LILIEN fans and ART NOUVEAU – JUGENDSTIL collectors would much enjoy this EXTREMELY RARE exceptional FINE lot of BOOKS ” DIE BUCHER DER BIBEL”, Being Lilien ARTISTIC interpretation for the JEWISH BIBLE which he created to some of the BIBLE BOOKS. The PROJECT of accompany all the BIBLE BOOKS was supposed to include SIX VOLUMES, But unfortunately LILIEN was able to complete only 3 VOLUMES , Numbers 1, 6 , 7 before his death. The 3 HUGE Jewish BIBLE VOLUMES are loaded with LILIEN Art Nouveau – Jugendtil illustrations and DECORATIONS. LILIEN interpretation to the BIBLICAL STORIES, NARATIVES and FIGURES was full of PASSION , DESIRE and HUMAN BEAUTY and thus the erotic illustrations are quite EROTIC with many male and female handsome NUDE images. Copies of this exquisite PIECE OF ART are usualy being offered one by one and very seldomly as one complete homogenic set of ALL THREE VOLUMES together. Original Illustrated and decorated (By LILIEN) cloth canvas covers , Strongly embossed , Designed in black and gold. 10″x 8.5″. 328 pp + 304 pp + 554 p. Overall 1186 throughout illustrated and decorated PP. Clean except for faint foxing to some of the pages. All the front and back covers are clean , Intact and in excellent condition. Two of the original spines suffer from wear at their upper and bottom ends. One spine out of the 3 is redone/replaced by a matching cloth. (Pls look at scan for accurate AS IS images) Books will be sent inside a protective packaging. AUTHENTICITY : These are the ORIGINAL vintage 1923 EDITION of the LILIEN BIBLE (Dated) , NOT reproductions or reprints , They come with life long GUARANTEE for their AUTHENTICITY and ORIGINALITY. Will be sent protected inside a protective rigid packaging. He is sometimes called the first Zionist artist. Biography Ephraim Moses Lilien (Maurycy Lilien) was born in Drohobycz (Galicia). He studied under Polish painter Jan Matejko from 1890 to 1892. As a member of the Zionist Movement, Lilien traveled to Palestine several times between 1906 and 1918. He accompanied Boris Schatz to Jerusalem to help establish the Bezalel Art School. Artistic career Lilien is known for his famous photographic portrait of Theodor Herzl. He often used Herzl as a model, considering his features a perfect representation of the New Jew.  In 1896, he received an award for photography from the avantgarde magazine Jugend. Lilien illustrated several books. In 1923, an exhibition of his work opened in New York. Lilien’s illustrated books include Juda (1900), Biblically-themes poetry by Lilien’s Christian friend, Börries Freiherr von Münchausen, and Lieder des Ghetto (Songs of the Ghetto) (1903), Yiddish poems by Morris Rosenfeld translated into German. Death and commemoration Lilien died in Badenweiler, Germany in 1925. A street in the Nayot neighborhood of Jerusalem is named for him. Born 1874 in Drohobycz (Galicia) – died 1925 in Badenweiler. Lilien was one of the most influential jewish artists of his time. In 1896 he received an award for photography from the avantguarde magazine “Jugend”. He was a member of the zionist movement and undertook several journeys to Palestine and the middle east between 1906 and 1918. Lilien illustrated several books, his bible illustrations have become most famous. His first exhibition in USA took place in 1923 in New York. His works are owned by renowned national and international museums and private collections worldwide. Although he was raised Orthodox in Galicia, he sought a secular education and settled in Germany in 1899 were he became involved in the movement to restore Jewish statehood. He was the master of the Jewish motif and fashioned a national Jewish art by blending traditional Jewish symbols within contemporary styles, such as the Jugendstil (German Art Nouveau). Lilien introduced ground breaking efforts in book art, which were illustrated methodically in India ink. His first endeavor was Juda , a book of biblical poetry by Christian friend, Börries Freiherr von Münchausen. It was followed by Lieder des Ghetto (Songs of the Ghetto) , which contained Morris Rosenfelds translated Yiddish poems about the suffering masses in the Diaspora. Unlike Juda, which focused on the proud ancient Hebrews, Lieder des Ghetto concerned the torment of a displaced people with hope for future redemption in the Promised Land. Although Lilien traveled to Palestine and helped found the first Jewish art institute in Jerusalem, he and his wife Helen Magnus, an assimilated Jewish intellectual, grew increasingly absorbed in German bourgeois life and he never emigrated. On exhibit are first editions of Liliens book art and reproductions from those and other anthologies in the collection and designs printed on postcards. The postcards from circa 1910 represent an important format used to spread the internal message of Zionism. Lilien produced modern Jewish works that helped to instill a sense of national unity and pride, but his popularity and influence expanded throughout the East and West. Ephraim Moses Lilien (18741925) was an art nouveau illustrator and printmaker particularly noted for his art on Jewish themes. He was born in 1874, in Drohobycz, Galicia, then in the Austro-Hungarian Empire. Lilien attended the Fifth Zionist Congress, held in Basel, as a member of the Democratic Fraction, an opposition group that supported the development of secular national culture. In 1905, at the Seventh Zionist Congress, in Basel, he, along with Boris Schatz, became a member of a committee formed to help establish the Bezalel Art School. As part of that work he accompanied Schatz to Jerusalem. Lilien was one of the two artists to accompany Boris Schatz to what is now Israel in 1906 for the purpose of establishing Bezalel Academy of Arts and Design, and taught the school’s first class in 1906. Although his stay in the country was short-lived, he left his indelible stamp on the creation of an Eretz Israel style, placing biblical subjects in the Zionist context and oriental settings, conceived in an idealized Western design. In the first two decades of the century, Lilien’s work served as a model for the Bezalel group. Ephraim Moses Lilien (Maurycy Lilien), an art nouveau illustrator and print-maker, was born in Drohobycz, Galicia in 1874, was particularly noted for his art on Jewish and Zionist themes. As a member of the Zionist Movement, Lilien traveled to the Land of Israel several times between 1906 and 1918. Lilien was one of the two artists to accompany Boris Schatz to the Land of Israel in 1906 for the purpose of establishing Bezalel Academy of Arts and Design, and taught the school’s first class in 1906 and designed the school’s logo. Ephraim Moses Lilien died in 1925, in Germany. Education 1890-92 Academy of Arts in Kraków with Jahn Metikoand, Vienna 1892 Academy of Fine Arts, Vienna Teaching 1906 Bezalel Academy of Arts & Design, Jerusalem, taught first class. Ephraim Moshe Lilien: The First Zionist Artist Diaspora According to E. Lilien, Zionism would be the art of the new Jews through which the new Jews would represent themselves. From the Schwadron Portrait Collection In December 1901 the art nouveau artist Ephraim Moshe Lilien joined his compatriots in the Fifth Zionist Congress in Basel, Switzerland. There, he became part of an art revolution. Lilien, along with the Democratic Faction led by Martin Buber and Chaim Weizmann, called on the World Zionist Organization to adopt a program of Hebrew culture and a greater degree of democracy within the organization At the Fifth Zionist Congress, 1901. Theodor Herzl can be seen in the center along with other Zionist whos who of the day. Lilien is sitting on the floor on the bottom right. From the National Librarys Photography Collection One of Liliens most famous pieces of art was the Jewish National Fund emblem and logo which you can see below. The Fifth Zionist Congress most memorable accomplishment was the establishment of the Jewish National Fund. Jewish National Fund postcard, ca. 1901, Warsaw Levanon Company Liliens friendship with Martin Buber enabled his art to become not merely Jewish, or nor be an artist with who worked with Jewish themes, but to be a Zionist artist and thus part of a movement that was not merely political and social, but cultural as well. The illustration Lilien created for the Fifth Zionist Congress, 1901-02. From the National Librarys Postcard Collection Lilens part in the art revolution began he attended the Fifth Zionist Congress. Born in Drohobycz, Galicia (now Ukraine) in 1874. By 1889 Lilien went on to study painting and graphic techniques at the Academy of Arts in Kraków until 1893. It was during that time that Lilien studied under the painter Jan Matejko, considered one of Polands greatest historical painters from 1890 to 1892. Initially his art wasnt specifically Zionist; at least he didnt think so. But in 1900 he published his first major art project: He illustrated biblical scenes and Jewish images in the book Juda, ballads of Börries von Münchhausen, which is, ironically enough, a Christian retelling of the bible Dancing in Ancient Israel, an illustration from Juda, 1900, reproduced on a postcard published by Charlottenburg He didnt shy away from contemporary Jewish issues in his art. When the Yiddish poet Morris Rosenfelds book, Poems from the Ghetto, was translated into German, he was commissioned to illustrate it for the German audience. He very seriously and diligently illustrated the suffering of the Jews as they migrated from one form of poverty in Eastern Europe to another in America, where the majority of immigrants became peddlers or sweatshop workers exploited by factory managers. 1903, Warsaw Levanon Company. From the National Librarys Postcard Collection In 1903 the Russian persecution of the Jews came to a head during the Kishinev Pogroms. The Russian Empires oppression of Jews made it clear to Lilien that anti-Semitism had to be fought both politically and culturally and that the victims had to be honored. In Honor of the Sanctified Dead of Kishinev, ca. Of Maxim Gorkis Zbornik, Berlin. From the National Librarys Postcard Collection It seemed that Lilien decided that art would be the gentle sledgehammer with which Jews would break the chains of the Diaspora. And the art of the new Jew would represent the new Jew. The illustration below shows the tension between the opposing forces of the Jewish world at the time. One line shows religious, traditional Jews moving backwards, whereas the other line shows modern, muscular Jews moving forwards towards the horizon. Father and Son, ca. From the National Librarys Postcard Collection Lilien went on several expeditions to the Land of Israel on behalf of the World Zionist Organization. One of these expeditions was with Boris Schatz in 1906, when they established the Bezalel Academy of Arts and Design, the emblem of which is Liliens design. Lilien also taught the schools first class in 1906. Lilien didnt stay at Bezalel or in the Land of Israel after that first year. The Bezalel Academy of Arts and Design emblem Lilien died in Germany in 1925 at the age of 51. A street in Jerusalem is named for him The Bible (from Koine Greek , tà biblía, “the books”)[a] is a collection of sacred texts or scriptures. Varying parts of the Bible are considered to be a product of divine inspiration and a record of the relationship between God and humans by Christians, Jews, Samaritans, and Rastafarians. Those books included in the Bible by a tradition or group are called canonical. A number of Bible canons have evolved, with overlapping and diverging contents.  The Hebrew Bible overlaps with the Greek Septuagint and the Christian Old Testament. The Christian New Testament is a collection of writings by early Christians, believed to be mostly Jewish disciples of Christ, written in first-century Koine Greek. Among Christian denominations there is some disagreement about what should be included in the canon, primarily about the Apocrypha, a list of works that are regarded with varying levels of respect. Attitudes towards the Bible also differ among Christian groups. Roman Catholics, high church Anglicans, Methodists and Eastern Orthodox Christians stress the harmony and importance of both the Bible and sacred tradition,  while many Protestant churches, including Evangelical Anglicans, focus on the idea of sola scriptura, or scripture alone. This concept arose during the Reformation, and many denominations today support the use of the Bible as the only infallible source of Christian teaching. Others though, advance the concept of prima scriptura in contrast.  The Bible has been a massive influence on literature and history, especially in the Western World, where the Gutenberg Bible was the first book printed using movable type.  According to the March 2007 edition of Time, the Bible has done more to shape literature, history, entertainment, and culture than any book ever written. Its influence on world history is unparalleled, and shows no signs of abating.  As of the 2000s, it sells approximately 100 million copies annually.  Contents 1 Etymology 1.1 Textual history 2 Development 3 Hebrew Bible 3.1 Torah 3.2 Nevi’im 3.3 Ketuvim 3.4 Original languages 4 Samaritan Pentateuch 5 Septuagint 5.1 Incorporations from Theodotion 5.2 Final form 6 Christian Bibles 6.1 Old Testament 6.2 New Testament 6.3 Development of the Christian canons 7 Divine inspiration 8 Versions and translations 9 Views 9.1 Other religions 9.2 Biblical studies 9.3 Higher criticism 10 Archaeological and historical research 11 Bible museums 12 Image gallery 13 Illustrations 14 See also 15 Notes 16 References 16.1 Works cited 17 Further reading 18 External links Etymology The English word Bible is from the Latin biblia, from the same word in Medieval Latin and Late Latin and ultimately from Koin Greek: , romanized: ta biblia “the books” (singular , biblion).  Medieval Latin biblia is short for biblia sacra “holy book”, while biblia in Greek and Late Latin is neuter plural gen. It gradually came to be regarded as a feminine singular noun biblia, gen. Bibliae in medieval Latin, and so the word was loaned as a singular into the vernaculars of Western Europe.  Latin biblia sacra “holy books” translates Greek tà biblía tà ágia, “the holy books”.  The word itself had the literal meaning of “paper” or “scroll” and came to be used as the ordinary word for “book”. It is the diminutive of byblos, “Egyptian papyrus”, possibly so called from the name of the Phoenician sea port Byblos (also known as Gebal) from whence Egyptian papyrus was exported to Greece. The Greek ta biblia lit. “Little papyrus books” was an expression Hellenistic Jews used to describe their sacred books (the Septuagint).  Christian use of the term can be traced to c.  The biblical scholar F. Bruce notes that Chrysostom appears to be the first writer (in his Homilies on Matthew, delivered between 386 and 388) to use the Greek phrase ta biblia (“the books”) to describe both the Old and New Testaments together.  Textual history By the 2nd century BCE, Jewish groups began calling the books of the Bible the “scriptures” and they referred to them as “holy”, or in Hebrew (Kitvei hakkodesh), and Christians now commonly call the Old and New Testaments of the Christian Bible “The Holy Bible” (in Greek , tà biblía tà ágia) or “the Holy Scriptures” (, e Agía Graph).  The Bible was divided into chapters in the 13th century by Stephen Langton and it was divided into verses in the 16th century by French printer Robert Estienne and is now usually cited by book, chapter, and verse. The division of the Hebrew Bible into verses is based on the sof passuk cantillation mark used by the 10th-century Masoretes to record the verse divisions used in earlier oral traditions. The oldest extant copy of a complete Bible is an early 4th-century parchment book preserved in the Vatican Library, and it is known as the Codex Vaticanus. The oldest copy of the Tanakh in Hebrew and Aramaic dates from the 10th century CE. The oldest copy of a complete Latin (Vulgate) Bible is the Codex Amiatinus, dating from the 8th century.  Development See also: Authorship of the Bible The Isaiah scroll, which is a part of the Dead Sea Scrolls, contains almost the whole Book of Isaiah. It dates from the 2nd century BCE. Saint Paul Writing His Epistles, 16th-century painting. Riches, Professor of Divinity and Biblical Criticism at the University of Glasgow, says that “the biblical texts themselves are the result of a creative dialogue between ancient traditions and different communities through the ages”,  and “the biblical texts were produced over a period in which the living conditions of the writers political, cultural, economic, and ecological varied enormously”. Lim, a professor of Hebrew Bible and Second Temple Judaism at the University of Edinburgh, says that the Old Testament is a collection of authoritative texts of apparently divine origin that went through a human process of writing and editing.  He states that it is not a magical book, nor was it literally written by God and passed to mankind. Parallel to the solidification of the Hebrew canon c. 3rd century BCE, only the Torah first and then the Tanakh began to be translated into Greek and expanded, now referred to as the Septuagint or the Greek Old Testament.  In Christian Bibles, the New Testament Gospels were derived from oral traditions in the second half of the first century. Riches says that: Scholars have attempted to reconstruct something of the history of the oral traditions behind the Gospels, but the results have not been too encouraging. The period of transmission is short: less than 40 years passed between the death of Jesus and the writing of Mark’s Gospel. This means that there was little time for oral traditions to assume fixed form.  The Bible was later translated into Latin and other languages. John Riches states that: The translation of the Bible into Latin marks the beginning of a parting of the ways between Western Latin-speaking Christianity and Eastern Christianity, which spoke Greek, Syriac, Coptic, Ethiopic, and other languages. The Bibles of the Eastern Churches vary considerably: the Ethiopic Orthodox canon includes 81 books and contains many apocalyptic texts, such as were found at Qumran and subsequently excluded from the Jewish canon. As a general rule, one can say that the Orthodox Churches generally follow the Septuagint in including more books in their Old Testaments than are in the Jewish canon.  Hebrew Bible Tanakh Torah (Instruction) [show] Nevi’im (Prophets) [show] Ketuvim (Writings) [show] vte Main article: Development of the Hebrew Bible canon The Nash Papyrus (2nd century BCE) contains a portion of a pre-Masoretic Text, specifically the Ten Commandments and the Shema Yisrael prayer. The Masoretic Text is the authoritative Hebrew text of the Hebrew Bible. It defines the books of the Jewish canon, and also the precise letter-text of these biblical books, with their vocalization and accentuation. The oldest extant manuscripts of the Masoretic Text date from approximately the 9th century CE,  and the Aleppo Codex (once the oldest complete copy of the Masoretic Text, but now missing its Torah section) dates from the 10th century. The name Tanakh (Hebrew: “) reflects the threefold division of the Hebrew Scriptures, Torah (“Teaching”), Nevi’im (“Prophets”) and Ketuvim (“Writings). Torah Main article: Torah See also: Oral Torah A Torah scroll recovered from Glockengasse Synagogue in Cologne. The Torah is also known as the “Five Books of Moses” or the Pentateuch, meaning “five scroll-cases”.  Traditionally these books were considered to have been written almost entirely by Moses himself.  In the 19th century, Julius Wellhausen and other scholars proposed that the Torah had been compiled from earlier written documents dating from the 9th to the 5th century BCE, the “documentary hypothesis”.  Scholars Hermann Gunkel and Martin Noth, building on the form criticism of Gerhard von Rad, refined this hypothesis, while other scholars have proposed other ways that the Torah might have developed over the centuries.  Samaritan Inscription containing portion of the Bible in nine lines of Hebrew text, currently housed in the British Museum The Hebrew names of the books are derived from the first words in the respective texts. The Torah consists of the following five books: Genesis, Beresheeth Exodus, Shemot Leviticus, Vayikra Numbers, Bamidbar Deuteronomy, Devarim The first eleven chapters of Genesis provide accounts of the creation (or ordering) of the world and the history of God’s early relationship with humanity. The remaining thirty-nine chapters of Genesis provide an account of God’s covenant with the Biblical patriarchs Abraham, Isaac and Jacob (also called Israel) and Jacob’s children, the “Children of Israel”, especially Joseph. It tells of how God commanded Abraham to leave his family and home in the city of Ur, eventually to settle in the land of Canaan, and how the Children of Israel later moved to Egypt. The remaining four books of the Torah tell the story of Moses, who lived hundreds of years after the patriarchs. He leads the Children of Israel from slavery in Ancient Egypt to the renewal of their covenant with God at Mount Sinai and their wanderings in the desert until a new generation was ready to enter the land of Canaan. The Torah ends with the death of Moses.  The commandments in the Torah provide the basis for Jewish religious law. Tradition states that there are 613 commandments (taryag mitzvot). It contains two sub-groups, the Former Prophets (Nevi’im Rishonim , the narrative books of Joshua, Judges, Samuel and Kings) and the Latter Prophets (Nevi’im Aharonim , the books of Isaiah, Jeremiah and Ezekiel and the Twelve Minor Prophets). The Nevi’im tell the story of the rise of the Hebrew monarchy and its division into two kingdoms, ancient Israel and Judah, focusing on conflicts between the Israelites and other nations, and conflicts among Israelites, specifically, struggles between believers in “the LORD God” and believers in foreign gods,  and the criticism of unethical and unjust behaviour of Israelite elites and rulers; in which prophets played a crucial and leading role. It ends with the conquest of the Kingdom of Israel by the Assyrians followed by the conquest of the Kingdom of Judah by the Babylonians and the destruction of the Temple in Jerusalem. Former Prophets The Former Prophets are the books Joshua, Judges, Samuel and Kings. They contain narratives that begin immediately after the death of Moses with the divine appointment of Joshua as his successor, who then leads the people of Israel into the Promised Land, and end with the release from imprisonment of the last king of Judah. Treating Samuel and Kings as single books, they cover: Joshua’s conquest of the land of Canaan (in the Book of Joshua), the struggle of the people to possess the land (in the Book of Judges), the people’s request to God to give them a king so that they can occupy the land in the face of their enemies (in the Books of Samuel) the possession of the land under the divinely appointed kings of the House of David, ending in conquest and foreign exile (Books of Kings) Latter Prophets The Latter Prophets are divided into two groups, the “major” prophets, Isaiah, Jeremiah, Ezekiel, Daniel, and the Twelve Minor Prophets, collected into a single book. The collection is broken up to form twelve individual books in the Christian Old Testament, one for each of the prophets: Hosea, Hoshea Joel, Yoel Amos, Amos Obadiah, Ovadyah Jonah, Yonah Micah, Mikhah Nahum, Nahum Habakkuk, Havakuk Zephaniah, Tsefanya Haggai, Khagay Zechariah, Zekharyah Malachi, Malakhi Ketuvim Main article: Ketuvim Books of the Ketuvim Three poetic books PsalmsProverbsJob Five Megillot (Scrolls) Song of SongsRuthLamentationsEcclesiastesEsther Other books Daniel EzraNehemiah (EzraNehemiah) Chronicles Hebrew Bible vte Ketuvim or Kûîm (in Biblical Hebrew: “writings”) is the third and final section of the Tanakh. The Ketuvim are believed to have been written under the Ruach HaKodesh (the Holy Spirit) but with one level less authority than that of prophecy.  The poetic books Hebrew text of Psalm 1:12 In Masoretic manuscripts (and some printed editions), Psalms, Proverbs and Job are presented in a special two-column form emphasizing the parallel stichs in the verses, which are a function of their poetry. Collectively, these three books are known as Sifrei Emet (an acronym of the titles in Hebrew, , , yields Emet “, which is also the Hebrew for “truth). These three books are also the only ones in Tanakh with a special system of cantillation notes that are designed to emphasize parallel stichs within verses. However, the beginning and end of the book of Job are in the normal prose system. The five scrolls (Hamesh Megillot) The five relatively short books of Song of Songs, Book of Ruth, the Book of Lamentations, Ecclesiastes and Book of Esther are collectively known as the Hamesh Megillot (Five Megillot). These are the latest books collected and designated as “authoritative” in the Jewish canon even though they were not complete until the 2nd century CE.  Other books Besides the three poetic books and the five scrolls, the remaining books in Ketuvim are Daniel, EzraNehemiah and Chronicles. Although there is no formal grouping for these books in the Jewish tradition, they nevertheless share a number of distinguishing characteristics: Their narratives all openly describe relatively late events i. The Babylonian captivity and the subsequent restoration of Zion. The Talmudic tradition ascribes late authorship to all of them. Two of them (Daniel and Ezra) are the only books in the Tanakh with significant portions in Aramaic. Order of the books The following list presents the books of Ketuvim in the order they appear in most printed editions. It also divides them into three subgroups based on the distinctiveness of Sifrei Emet and Hamesh Megillot. The Three Poetic Books (Sifrei Emet) Tehillim (Psalms) Mishlei (Book of Proverbs) Iyyôbh (Book of Job) The Five Megillot (Hamesh Megillot) Shr Hashshrm (Song of Songs) or (Song of Solomon) (Passover) Rth (Book of Ruth) (Shbhûôth) Eikhah (Lamentations) (Ninth of Av) Also called Kinnot in Hebrew. Qheleth (Ecclesiastes) (Sukkôth) Estr (Book of Esther) (Pûrîm) Other books Dnîl (Book of Daniel) Ezr (Book of EzraBook of Nehemiah) Divrei ha-Yamim (Chronicles) The Jewish textual tradition never finalized the order of the books in Ketuvim. The Babylonian Talmud (Bava Batra 14b15a) gives their order as Ruth, Psalms, Job, Proverbs, Ecclesiastes, Song of Solomon, Lamentations of Jeremiah, Daniel, Scroll of Esther, Ezra, Chronicles.  In Tiberian Masoretic codices, including the Aleppo Codex and the Leningrad Codex, and often in old Spanish manuscripts as well, the order is Chronicles, Psalms, Job, Proverbs, Ruth, Song of Solomon, Ecclesiastes, Lamentations of Jeremiah, Esther, Daniel, Ezra.  Canonization The Ketuvim is the last of the three portions of the Tanakh to have been accepted as biblical canon. While the Torah may have been considered canon by Israel as early as the 5th century BCE and the Former and Latter Prophets were canonized by the 2nd century BCE, the Ketuvim was not a fixed canon until the 2nd century of the Common Era.  Evidence suggests, however, that the people of Israel were adding what would become the Ketuvim to their holy literature shortly after the canonization of the prophets. As early as 132 BCE references suggest that the Ketuvim was starting to take shape, although it lacked a formal title.  References in the four Gospels as well as other books of the New Testament indicate that many of these texts were both commonly known and counted as having some degree of religious authority early in the 1st century CE. Many scholars believe that the limits of the Ketuvim as canonized scripture were determined by the Council of Jamnia c. Against Apion, the writing of Josephus in 95 CE, treated the text of the Hebrew Bible as a closed canon to which… No one has ventured either to add, or to remove, or to alter a syllable…  For a long time following this date the divine inspiration of Esther, the Song of Songs, and Ecclesiastes was often under scrutiny.  Original languages The Tanakh was mainly written in biblical Hebrew, with some small portions (Ezra 4:86:18 and 7:1226, Jeremiah 10:11, Daniel 2:47:28) written in biblical Aramaic, a sister language which became the lingua franca for much of the Semitic world.  Samaritan Pentateuch Main article: Samaritan Pentateuch Samaritans include only the Pentateuch in their biblical canon.  They do not recognize divine authorship or inspiration in any other book in the Jewish Tanakh.  A Samaritan Book of Joshua partly based upon the Tanakh’s Book of Joshua exists, but Samaritans regard it as a non-canonical secular historical chronicle.  Septuagint Main article: Septuagint Fragment of a Septuagint: A column of uncial book from 1 Esdras in the Codex Vaticanus c. 325350 CE, the basis of Sir Lancelot Charles Lee Brenton’s Greek edition and English translation. The Septuagint, or the LXX, is a translation of the Hebrew Scriptures and some related texts into Koine Greek, begun in the late 3rd century BCE and completed by 132 BCE,  initially in Alexandria, but in time it was completed elsewhere as well.  It is not altogether clear which was translated when, or where; some may even have been translated twice, into different versions, and then revised.  As the work of translation progressed, the canon of the Greek Bible expanded. The Torah always maintained its pre-eminence as the basis of the canon but the collection of prophetic writings, based on the Nevi’im, had various hagiographical works incorporated into it. In addition, some newer books were included in the Septuagint, among these are the Maccabees and the Wisdom of Sirach. However, the book of Sirach, is now known to have existed in a Hebrew version, since ancient Hebrew manuscripts of it were rediscovered in modern times. The Septuagint version of some Biblical books, like Daniel and Esther, are longer than those in the Jewish canon.  Some of these deuterocanonical books e. The Wisdom of Solomon, and the second book of Maccabees were not translated, but composed directly in Greek.  Since Late Antiquity, once attributed to a hypothetical late 1st-century Council of Jamnia, mainstream Rabbinic Judaism rejected the Septuagint as valid Jewish scriptural texts. Several reasons have been given for this. First, some mistranslations were claimed. Second, the Hebrew source texts used for the Septuagint differed from the Masoretic tradition of Hebrew texts, which was chosen as canonical by the Jewish rabbis.  Third, the rabbis wanted to distinguish their tradition from the newly emerging tradition of Christianity.  Finally, the rabbis claimed a divine authority for the Hebrew language, in contrast to Aramaic or Greek even though these languages were the lingua franca of Jews during this period (and Aramaic would eventually be given a holy language status comparable to Hebrew).  The Septuagint is the basis for the Old Latin, Slavonic, Syriac, Old Armenian, Old Georgian and Coptic versions of the Christian Old Testament.  The Roman Catholic and Eastern Orthodox Churches use most of the books of the Septuagint, while Protestant churches usually do not. After the Protestant Reformation, many Protestant Bibles began to follow the Jewish canon and exclude the additional texts, which came to be called Biblical apocrypha. The Apocrypha are included under a separate heading in the King James Version of the Bible, the basis for the Revised Standard Version.  Incorporations from Theodotion In most ancient copies of the Bible which contain the Septuagint version of the Old Testament, the Book of Daniel is not the original Septuagint version, but instead is a copy of Theodotion’s translation from the Hebrew, which more closely resembles the Masoretic Text.  The original Septuagint version was discarded in favour of Theodotion’s version in the 2nd to 3rd centuries CE. In Greek-speaking areas, this happened near the end of the 2nd century, and in Latin-speaking areas (at least in North Africa), it occurred in the middle of the 3rd century. History does not record the reason for this, and St. Jerome reports, in the preface to the Vulgate version of Daniel, This thing’just’ happened.  One of two Old Greek texts of the Book of Daniel has been recently rediscovered and work is ongoing in reconstructing the original form of the book.  The canonical EzraNehemiah is known in the Septuagint as “Esdras B”, and 1 Esdras is “Esdras A”. 1 Esdras is a very similar text to the books of EzraNehemiah, and the two are widely thought by scholars to be derived from the same original text. It has been proposed, and is thought highly likely by scholars, that “Esdras B” the canonical EzraNehemiah is Theodotion’s version of this material, and “Esdras A” is the version which was previously in the Septuagint on its own.  Final form Some texts are found in the Septuagint but are not present in the Hebrew. These additional books are Tobit, Judith, Wisdom of Solomon, Wisdom of Jesus son of Sirach, Baruch, the Letter of Jeremiah (which later became chapter 6 of Baruch in the Vulgate), additions to Daniel (The Prayer of Azarias, the Song of the Three Children, Susanna and Bel and the Dragon), additions to Esther, 1 Maccabees, 2 Maccabees, 3 Maccabees, 4 Maccabees, 1 Esdras, Odes, including the Prayer of Manasseh, the Psalms of Solomon, and Psalm 151. Some books that are set apart in the Masoretic Text are grouped together. For example, the Books of Samuel and the Books of Kings are in the LXX one book in four parts called (“Of Reigns”). In LXX, the Books of Chronicles supplement Reigns and it is called Paralipomenon (things left out). The Septuagint organizes the minor prophets as twelve parts of one Book of Twelve.  The Orthodox Old Testament[b] Greek-based name Conventional English name Law Génesis Genesis Éxodos Exodus Leuitikón Leviticus Arithmoí Numbers Deuteronómion Deuteronomy History N Iêsous Nauê Joshua Kritaí Judges Roúth Ruth [c] I Reigns I Samuel II Reigns II Samuel III Reigns I Kings IV Reigns II Kings I Paralipomenon[d] I Chronicles II Paralipomenon II Chronicles I Esdras 1 Esdras II Esdras EzraNehemiah [e] Tobit Tobit or Tobias Ioudith Judith Esther Esther with additions I Makkabaioi 1 Maccabees II Makkabaioi 2 Maccabees III Makkabaioi 3 Maccabees Wisdom Psalms Psalms Psalm 151 Psalm 151 Prayer of Manasseh Prayer of Manasseh Ib Job Proverbs Proverbs Ekklesiastes Ecclesiastes Song of Songs Song of Solomon or Canticles o Wisdom of Solomon Wisdom Wisdom of Jesus the son of Seirach Sirach or Ecclesiasticus o Psalms of Solomon Psalms of Solomon Prophets The Twelve Minor Prophets I. Messenger Malachi Hesaias Isaiah Hieremias Jeremiah Baruch Baruch Lamentations Lamentations Epistle of Jeremiah Letter of Jeremiah Iezekiêl Ezekiel Daniêl Daniel with additions Appendix’ IV Makkabees 4 Maccabees[g].. The item “1923 Bezalel LILIEN Jewish BIBLE Art Nouveau 3 BOOKS Erotica JUGENDSTIL Judaica” is in sale since Saturday, January 23, 2021. This item is in the category “Collectibles\Religion & Spirituality\Judaism\Books”. The seller is “judaica-bookstore” and is located in TEL AVIV. This item can be shipped worldwide.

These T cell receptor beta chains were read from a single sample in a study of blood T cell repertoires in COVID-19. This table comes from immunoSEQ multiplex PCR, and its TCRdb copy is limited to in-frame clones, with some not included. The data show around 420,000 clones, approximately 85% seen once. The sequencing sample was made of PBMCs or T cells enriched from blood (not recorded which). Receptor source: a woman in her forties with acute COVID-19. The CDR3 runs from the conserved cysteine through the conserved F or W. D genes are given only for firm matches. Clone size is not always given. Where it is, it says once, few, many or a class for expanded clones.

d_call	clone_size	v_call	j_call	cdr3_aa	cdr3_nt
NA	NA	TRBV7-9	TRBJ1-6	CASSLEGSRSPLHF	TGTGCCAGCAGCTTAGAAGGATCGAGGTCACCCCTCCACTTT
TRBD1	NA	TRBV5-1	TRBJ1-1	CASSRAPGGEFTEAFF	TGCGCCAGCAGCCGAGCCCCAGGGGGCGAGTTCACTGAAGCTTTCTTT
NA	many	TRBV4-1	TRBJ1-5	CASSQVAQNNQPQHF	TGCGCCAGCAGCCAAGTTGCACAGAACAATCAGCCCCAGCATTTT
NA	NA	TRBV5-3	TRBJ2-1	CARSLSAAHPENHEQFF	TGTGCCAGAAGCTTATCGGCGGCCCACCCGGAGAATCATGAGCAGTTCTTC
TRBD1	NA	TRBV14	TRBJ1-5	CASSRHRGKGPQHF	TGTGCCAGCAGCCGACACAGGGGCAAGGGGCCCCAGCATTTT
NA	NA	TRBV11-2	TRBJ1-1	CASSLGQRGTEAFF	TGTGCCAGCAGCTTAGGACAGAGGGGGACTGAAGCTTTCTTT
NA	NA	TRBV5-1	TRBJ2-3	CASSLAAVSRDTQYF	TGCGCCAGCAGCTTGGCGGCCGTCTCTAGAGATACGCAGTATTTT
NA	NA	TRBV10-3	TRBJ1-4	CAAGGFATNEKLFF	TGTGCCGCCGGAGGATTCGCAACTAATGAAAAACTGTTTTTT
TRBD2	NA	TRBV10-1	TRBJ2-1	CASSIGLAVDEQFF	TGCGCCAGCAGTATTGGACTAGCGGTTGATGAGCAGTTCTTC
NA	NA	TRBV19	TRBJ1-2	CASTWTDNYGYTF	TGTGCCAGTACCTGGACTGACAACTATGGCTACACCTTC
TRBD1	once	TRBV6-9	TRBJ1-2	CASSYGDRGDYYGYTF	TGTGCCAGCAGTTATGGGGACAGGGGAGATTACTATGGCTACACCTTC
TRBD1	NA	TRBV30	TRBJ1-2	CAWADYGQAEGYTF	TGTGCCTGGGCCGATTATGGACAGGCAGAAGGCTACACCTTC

- Country/Region of Manufacture: Germany
- Religion: Judaism